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Culture and Conflict Anthro 146

Time: Tues - Thurs 4.30PM - 5.45PM
Location: Clark Hall 204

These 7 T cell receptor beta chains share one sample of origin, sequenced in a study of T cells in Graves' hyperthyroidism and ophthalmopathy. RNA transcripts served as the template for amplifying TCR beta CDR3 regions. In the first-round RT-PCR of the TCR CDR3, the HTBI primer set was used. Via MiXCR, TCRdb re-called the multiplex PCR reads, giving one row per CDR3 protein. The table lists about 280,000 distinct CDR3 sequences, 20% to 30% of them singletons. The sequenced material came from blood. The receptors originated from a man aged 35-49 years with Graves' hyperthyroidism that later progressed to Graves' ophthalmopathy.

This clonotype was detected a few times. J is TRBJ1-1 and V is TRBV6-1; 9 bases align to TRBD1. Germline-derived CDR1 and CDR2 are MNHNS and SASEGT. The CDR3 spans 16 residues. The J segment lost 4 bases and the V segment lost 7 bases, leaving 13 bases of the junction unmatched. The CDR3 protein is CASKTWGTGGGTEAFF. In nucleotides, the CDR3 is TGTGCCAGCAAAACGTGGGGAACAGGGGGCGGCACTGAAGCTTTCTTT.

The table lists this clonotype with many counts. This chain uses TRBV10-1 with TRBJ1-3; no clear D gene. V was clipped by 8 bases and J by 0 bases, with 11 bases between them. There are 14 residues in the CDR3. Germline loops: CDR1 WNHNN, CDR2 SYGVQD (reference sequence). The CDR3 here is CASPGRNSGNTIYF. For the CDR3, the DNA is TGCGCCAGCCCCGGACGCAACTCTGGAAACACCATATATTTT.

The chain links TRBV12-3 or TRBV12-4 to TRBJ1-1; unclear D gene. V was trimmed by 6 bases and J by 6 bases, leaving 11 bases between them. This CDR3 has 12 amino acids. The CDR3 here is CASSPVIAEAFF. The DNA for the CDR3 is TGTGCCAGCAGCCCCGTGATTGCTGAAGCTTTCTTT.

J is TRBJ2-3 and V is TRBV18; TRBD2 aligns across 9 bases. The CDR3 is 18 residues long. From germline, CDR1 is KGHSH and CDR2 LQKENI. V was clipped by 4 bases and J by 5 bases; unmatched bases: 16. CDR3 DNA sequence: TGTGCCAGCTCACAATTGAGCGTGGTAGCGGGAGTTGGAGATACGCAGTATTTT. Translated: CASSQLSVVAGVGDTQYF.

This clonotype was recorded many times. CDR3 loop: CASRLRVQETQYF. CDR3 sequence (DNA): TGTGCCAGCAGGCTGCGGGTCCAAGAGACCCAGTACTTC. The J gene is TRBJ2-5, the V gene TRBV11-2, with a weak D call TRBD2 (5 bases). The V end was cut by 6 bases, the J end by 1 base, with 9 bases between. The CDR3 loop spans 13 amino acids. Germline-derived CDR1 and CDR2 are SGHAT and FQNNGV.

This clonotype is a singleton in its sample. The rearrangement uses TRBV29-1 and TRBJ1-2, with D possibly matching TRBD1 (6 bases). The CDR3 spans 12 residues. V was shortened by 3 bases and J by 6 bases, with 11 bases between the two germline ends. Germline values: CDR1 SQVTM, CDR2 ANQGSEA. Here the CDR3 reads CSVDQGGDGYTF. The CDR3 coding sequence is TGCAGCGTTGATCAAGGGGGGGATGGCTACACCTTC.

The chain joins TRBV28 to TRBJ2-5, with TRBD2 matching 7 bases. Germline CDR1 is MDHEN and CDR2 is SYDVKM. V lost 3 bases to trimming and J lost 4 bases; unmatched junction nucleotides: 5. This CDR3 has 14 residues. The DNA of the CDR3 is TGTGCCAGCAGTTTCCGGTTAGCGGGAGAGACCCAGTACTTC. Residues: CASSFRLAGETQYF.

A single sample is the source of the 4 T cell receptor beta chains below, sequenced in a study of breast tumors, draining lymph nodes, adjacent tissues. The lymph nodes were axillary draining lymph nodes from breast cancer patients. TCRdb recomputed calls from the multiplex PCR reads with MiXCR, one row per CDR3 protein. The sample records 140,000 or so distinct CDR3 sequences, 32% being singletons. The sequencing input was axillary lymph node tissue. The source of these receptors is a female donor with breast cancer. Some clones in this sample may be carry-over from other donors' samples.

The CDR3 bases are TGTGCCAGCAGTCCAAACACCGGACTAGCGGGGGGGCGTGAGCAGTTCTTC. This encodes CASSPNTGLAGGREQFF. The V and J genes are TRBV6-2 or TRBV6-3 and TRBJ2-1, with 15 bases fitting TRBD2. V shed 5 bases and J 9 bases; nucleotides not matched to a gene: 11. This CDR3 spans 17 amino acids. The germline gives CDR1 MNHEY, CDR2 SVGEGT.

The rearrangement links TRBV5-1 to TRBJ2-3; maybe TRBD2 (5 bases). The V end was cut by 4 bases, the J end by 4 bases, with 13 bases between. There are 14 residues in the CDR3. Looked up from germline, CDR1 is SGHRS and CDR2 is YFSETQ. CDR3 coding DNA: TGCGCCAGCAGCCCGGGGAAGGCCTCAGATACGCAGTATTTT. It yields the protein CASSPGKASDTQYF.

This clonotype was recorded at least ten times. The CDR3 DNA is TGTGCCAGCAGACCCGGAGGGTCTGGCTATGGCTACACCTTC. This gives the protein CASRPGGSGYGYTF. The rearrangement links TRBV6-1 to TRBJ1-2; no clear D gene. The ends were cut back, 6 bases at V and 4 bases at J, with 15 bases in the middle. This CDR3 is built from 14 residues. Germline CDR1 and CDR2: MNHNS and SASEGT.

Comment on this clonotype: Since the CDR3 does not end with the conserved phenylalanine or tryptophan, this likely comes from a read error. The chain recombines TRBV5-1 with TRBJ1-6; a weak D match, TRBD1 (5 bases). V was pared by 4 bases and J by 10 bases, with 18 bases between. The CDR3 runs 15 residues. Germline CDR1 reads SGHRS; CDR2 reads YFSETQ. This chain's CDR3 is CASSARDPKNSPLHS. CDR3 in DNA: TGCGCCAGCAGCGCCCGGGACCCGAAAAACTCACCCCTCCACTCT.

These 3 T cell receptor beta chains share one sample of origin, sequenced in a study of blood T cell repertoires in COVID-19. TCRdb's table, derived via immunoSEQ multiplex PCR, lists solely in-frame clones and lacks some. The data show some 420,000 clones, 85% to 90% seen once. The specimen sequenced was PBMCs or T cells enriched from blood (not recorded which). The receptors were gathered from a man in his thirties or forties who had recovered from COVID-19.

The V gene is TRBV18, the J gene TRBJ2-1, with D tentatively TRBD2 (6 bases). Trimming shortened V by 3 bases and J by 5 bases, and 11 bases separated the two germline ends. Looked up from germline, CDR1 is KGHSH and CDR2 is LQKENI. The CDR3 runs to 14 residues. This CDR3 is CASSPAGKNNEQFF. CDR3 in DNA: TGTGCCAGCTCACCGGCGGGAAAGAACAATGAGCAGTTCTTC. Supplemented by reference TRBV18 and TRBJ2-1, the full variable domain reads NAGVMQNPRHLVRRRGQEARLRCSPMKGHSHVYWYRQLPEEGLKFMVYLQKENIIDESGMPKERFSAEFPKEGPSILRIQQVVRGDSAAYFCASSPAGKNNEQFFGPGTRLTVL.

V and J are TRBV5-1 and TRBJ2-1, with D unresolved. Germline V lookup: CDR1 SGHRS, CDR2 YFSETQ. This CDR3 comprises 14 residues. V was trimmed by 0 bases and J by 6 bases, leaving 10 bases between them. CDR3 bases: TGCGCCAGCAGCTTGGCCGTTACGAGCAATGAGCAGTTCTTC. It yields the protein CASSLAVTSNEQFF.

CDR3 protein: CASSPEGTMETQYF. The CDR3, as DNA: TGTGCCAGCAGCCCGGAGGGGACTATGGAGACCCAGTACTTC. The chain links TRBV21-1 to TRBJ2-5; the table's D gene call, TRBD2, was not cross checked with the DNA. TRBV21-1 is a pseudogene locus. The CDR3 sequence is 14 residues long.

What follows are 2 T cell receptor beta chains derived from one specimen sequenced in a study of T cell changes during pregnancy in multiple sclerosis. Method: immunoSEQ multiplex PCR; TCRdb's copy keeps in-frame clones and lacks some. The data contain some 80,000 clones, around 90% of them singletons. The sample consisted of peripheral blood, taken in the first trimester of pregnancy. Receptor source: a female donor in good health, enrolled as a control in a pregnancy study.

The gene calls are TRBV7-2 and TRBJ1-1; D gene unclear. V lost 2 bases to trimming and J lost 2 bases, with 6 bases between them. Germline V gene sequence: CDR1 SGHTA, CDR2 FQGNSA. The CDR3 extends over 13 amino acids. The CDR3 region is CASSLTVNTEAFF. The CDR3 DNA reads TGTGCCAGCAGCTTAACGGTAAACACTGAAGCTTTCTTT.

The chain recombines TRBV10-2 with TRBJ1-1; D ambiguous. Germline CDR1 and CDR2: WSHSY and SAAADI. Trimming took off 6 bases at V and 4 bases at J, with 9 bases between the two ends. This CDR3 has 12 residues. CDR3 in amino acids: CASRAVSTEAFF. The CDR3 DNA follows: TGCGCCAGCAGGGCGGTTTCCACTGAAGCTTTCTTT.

When anthropologists discuss social change, they usually mean change brought about in pre-industrial societies through long-standing interaction with the nation-states of the industrialized world. Often this kind of change has been discussed in terms of “culture contact” and acculturation,” even when the term “catastrophic change” is perhaps more appropriate. More recently anthropologists have realized that in talking about change we must pay attention to the very real issues of dominance, subordination, and dependence that characterize the colonial experience, and the many situations of encounter by two or more cultures. Drawing on a survey of contemporary cultures (with some historic examples to provide comparative material) this course will examine situations of culture and conflict that have arisen in the process of modernization, globalization, and war. We will focus on several case studies from different societies, for example, the pluralistic Indian society, Indigenous people of the Americas and other parts of the world, the Hmong, a tribal agrarian group from Laos who are one of the newest immigrant groups in the United States. Our goal is to develop a theoretical framework for understanding our case studies, and to develop alongside this theoretical framework a proposal for how anthropologists and world citizens can positively affect these issues.